Vulnerability & Defense / by Ariel Carson

 Photo by  Miriam Miles  on  Unsplash

Photo by Miriam Miles on Unsplash

Let’s take a moment to thank our defenses.

Established out of necessity in response to physical, mental, emotional, and energetic boundary breaches, our defenses are what have gotten us through to this moment. They may arise as attempts to exert control over our lives when we feel unsafe, unmet, unseen, unheard, helpless and overwhelmed. We lock down, shut down, and close off when our boundaries are overridden. Another person may initiate these ruptures, for example, in obvious cases like abuse. However we may also be responsible for overriding our own boundaries, like in instances of empathic individuals who give more of their time and energy than they are able to without taking care of their own needs first.

Sometimes though, our defenses interfere with our ability to connect with those we care for and love. They may hinder us from becoming the people we wish to become, and doing the things we want to do. So what’s the alternative?

There are those who might tout radical vulnerability as the answer, total openness. And because so many of us are so closed off, this may seem like the obvious answer to move in the opposite direction. However, just as a turtle has the option to retract its head, arms, and legs into its shell, we want our systems to be able to contract and expand with manageable conscious ease. We want body-mind-selves that respond appropriately to the demands of whatever situation is at hand, wherever that lands us on the spectrum of choosing to put up our defenses or choosing to open up more.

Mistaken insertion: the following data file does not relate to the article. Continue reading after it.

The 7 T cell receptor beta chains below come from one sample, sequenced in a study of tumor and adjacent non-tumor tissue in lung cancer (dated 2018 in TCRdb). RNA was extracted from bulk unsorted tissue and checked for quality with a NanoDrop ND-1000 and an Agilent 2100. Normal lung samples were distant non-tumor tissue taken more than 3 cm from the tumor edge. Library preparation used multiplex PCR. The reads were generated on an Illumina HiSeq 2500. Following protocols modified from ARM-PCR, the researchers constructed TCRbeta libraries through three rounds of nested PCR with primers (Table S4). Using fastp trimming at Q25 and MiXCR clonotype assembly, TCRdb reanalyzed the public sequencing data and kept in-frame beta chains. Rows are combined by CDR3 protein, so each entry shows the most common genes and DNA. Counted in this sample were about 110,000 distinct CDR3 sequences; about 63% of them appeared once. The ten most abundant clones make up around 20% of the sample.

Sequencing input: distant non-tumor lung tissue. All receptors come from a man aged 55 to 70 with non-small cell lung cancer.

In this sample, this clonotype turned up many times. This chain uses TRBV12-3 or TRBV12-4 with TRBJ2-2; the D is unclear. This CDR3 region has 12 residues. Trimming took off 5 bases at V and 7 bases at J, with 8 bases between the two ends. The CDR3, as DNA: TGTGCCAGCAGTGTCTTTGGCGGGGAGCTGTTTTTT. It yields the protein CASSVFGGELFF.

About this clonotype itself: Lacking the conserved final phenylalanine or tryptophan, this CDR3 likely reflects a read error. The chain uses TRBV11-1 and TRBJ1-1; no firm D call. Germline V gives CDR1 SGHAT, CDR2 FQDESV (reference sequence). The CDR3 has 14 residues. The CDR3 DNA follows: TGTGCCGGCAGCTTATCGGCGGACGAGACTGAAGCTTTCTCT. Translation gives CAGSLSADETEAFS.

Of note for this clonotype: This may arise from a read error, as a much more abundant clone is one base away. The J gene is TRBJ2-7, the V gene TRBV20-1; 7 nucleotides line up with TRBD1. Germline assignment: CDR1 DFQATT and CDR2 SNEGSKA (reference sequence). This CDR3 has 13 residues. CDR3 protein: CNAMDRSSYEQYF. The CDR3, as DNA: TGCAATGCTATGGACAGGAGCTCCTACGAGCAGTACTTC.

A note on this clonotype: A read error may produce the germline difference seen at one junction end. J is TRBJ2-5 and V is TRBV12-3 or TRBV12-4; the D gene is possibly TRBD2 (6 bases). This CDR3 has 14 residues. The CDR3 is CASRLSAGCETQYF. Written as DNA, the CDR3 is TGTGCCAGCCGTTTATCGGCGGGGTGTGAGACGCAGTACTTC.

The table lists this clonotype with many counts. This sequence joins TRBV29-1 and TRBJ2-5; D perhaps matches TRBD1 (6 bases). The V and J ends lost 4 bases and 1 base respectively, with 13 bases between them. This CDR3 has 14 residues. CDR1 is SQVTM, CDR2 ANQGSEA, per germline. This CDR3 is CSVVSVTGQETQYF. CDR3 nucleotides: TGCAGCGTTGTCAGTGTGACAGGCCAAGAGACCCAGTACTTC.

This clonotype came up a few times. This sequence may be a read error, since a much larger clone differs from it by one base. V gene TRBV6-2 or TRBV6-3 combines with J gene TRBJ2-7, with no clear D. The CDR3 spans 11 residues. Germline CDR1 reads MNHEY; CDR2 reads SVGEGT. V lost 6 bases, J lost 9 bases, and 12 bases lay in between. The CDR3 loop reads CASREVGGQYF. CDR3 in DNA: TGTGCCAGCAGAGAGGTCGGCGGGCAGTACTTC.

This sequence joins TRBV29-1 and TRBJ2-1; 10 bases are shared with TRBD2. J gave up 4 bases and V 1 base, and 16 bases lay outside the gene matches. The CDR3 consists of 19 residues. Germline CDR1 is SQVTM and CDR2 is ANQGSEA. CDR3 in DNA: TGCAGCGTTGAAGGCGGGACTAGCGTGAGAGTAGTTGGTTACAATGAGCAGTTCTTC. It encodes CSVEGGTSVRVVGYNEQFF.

Repairing boundary breaches and becoming conscious of our habitual defenses helps us achieve a greater sense of wholeness and agency. Somatic Experiencing guides us to detect how our boundary breaches manifest psycho-biologically, and discover our innate capacity to repair these ruptures.  Alexander Technique helps us understand how our coordination may be keeping us trapped in defensive postural patterns. Excess tension can act as a suit of armor against sensing and feeling. We learn how to gently unwind these fortified patterns and experience greater safety and freedom in more open, vulnerable, embodied coordination. Both modalities cultivate a more accurate internal barometer to judge when something is an actual threat or just perceived as such.

We are filters for a vital life force moving through us, permeable beings in connection to our environments and one another. Healthy boundaries mean we are more capable of choosing who and what we allow in, and more intentional with what we share with the world.